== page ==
[3] Similar to: "You do not desire sacrifice or meal offering" (Tehilim 40:7).

[4] Based on Vayikra Rabba 7, 2.

[5] According to this possibility, the incident involving Uriya preceded David's request to build the Temple. This requires further study of the chronology of David's life as a whole.

[6] Another Midrash that connects the sin involving Uriya to the building of the Temple is found in Aggadat Bereishit, chap. 38: "'Now King David was old, advanced in years' (I Melakhim 1:1). This is the meaning of the verse: 'But they that wait upon the Lord shall renew their strength' (Yeshaya 40:31). Our Rabbis said: For thirteen years David was sick and bed-ridden, and they switched seven mattresses under him every day, because he would soak them, as it is stated: 'I am weary with my groaning: all the night I make my bed to swim; I water my couch with my tears' (Tehilim 6:7). These thirteen years that he suffered afflictions, it was because he did that act [the sin involving Uriya]. And all of his enemies would say: When will this man die? As it is stated: 'My enemies speak evil of me, When shall he die, and his name perish?' (Tehilim 41:6). This continued until he begged for mercy before the Holy One, blessed be He. He said before Him: Master of the Universe, raise me up for the sake of the Temple that the prophet Shemuel passed to me…. Immediately the Holy One, blessed be He, accepted his prayer and he rose from his bed, as it is stated: 'Then David the king stood up upon his feet' (I Divrei ha-Yamim 28:2). Where does a man stand not upon his feet, and what is the meaning of 'upon his feet'? Rather he was cured, and he became healthy, and stood upon his feet after all those years, and he passed on to them the scroll of the Temple,  'All this is put in writing by the hand of the Lord who instructed me' (I Divrei ha-Yamim 28:19). And it is stated: 'Then David gave Shelomo his son the pattern of the porch' (I Divrei ha-Yamim 28:11)… 'And the pattern of all that he had by the spirit' (I Divrei ha-Yamim 28:12). Therefore it is stated: 'But they that wait upon the Lord shall renew their strength' (Yeshaya 40:31)." According to this Midrash, David's request to complete the scroll of the Temple led to his recovery from the illness that befell him in the wake of his sin.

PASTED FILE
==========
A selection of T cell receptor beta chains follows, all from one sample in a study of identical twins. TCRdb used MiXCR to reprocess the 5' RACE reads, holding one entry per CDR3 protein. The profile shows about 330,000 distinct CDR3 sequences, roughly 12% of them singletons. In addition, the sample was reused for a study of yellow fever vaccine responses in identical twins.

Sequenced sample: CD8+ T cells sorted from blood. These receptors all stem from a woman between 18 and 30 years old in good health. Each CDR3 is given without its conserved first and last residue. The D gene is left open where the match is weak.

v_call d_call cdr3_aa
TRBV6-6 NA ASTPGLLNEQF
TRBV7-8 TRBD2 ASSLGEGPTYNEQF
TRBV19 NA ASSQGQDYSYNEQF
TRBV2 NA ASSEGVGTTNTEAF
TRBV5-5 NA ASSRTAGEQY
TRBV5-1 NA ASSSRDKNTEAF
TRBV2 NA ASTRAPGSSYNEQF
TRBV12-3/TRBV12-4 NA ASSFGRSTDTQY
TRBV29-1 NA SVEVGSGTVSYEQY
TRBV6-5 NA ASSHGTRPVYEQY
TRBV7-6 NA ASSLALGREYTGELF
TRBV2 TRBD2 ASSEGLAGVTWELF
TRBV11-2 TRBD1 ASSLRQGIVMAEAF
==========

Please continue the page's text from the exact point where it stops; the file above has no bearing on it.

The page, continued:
[7] A parallel source is found in Pesikta Rabbati, 11.

[8] This possibility fits in well with David's relating to Shelomo in these chapters as an adult, who is capable of accepting responsibility for building the Temple.

[9] In Divrei ha-Yamim David is described as an active and energetic figure, who gathers together the people of Israel and its leaders, and urges them to involve themselves in the building of the Temple. It is possible that David's activity in those years was wholly focused on the building of the Temple, and that it was accompanied by a total abstention from his other leadership duties, as a sign of his acceptance of the punishment for his sin. This matter requires further study.

[10] In what sense can the preparations for the building of the Temple serve as a repair of David's sin with Bat Sheva? This of course depends on how we understand the essence of his sin. For example, repairing the cancellation of the resting of the Shekhina between a man and his wife (Sota 17a) by working toward the resting of the Shekhina in the Temple; the Temple as the site of purity and modesty, as opposed to sin; and the like.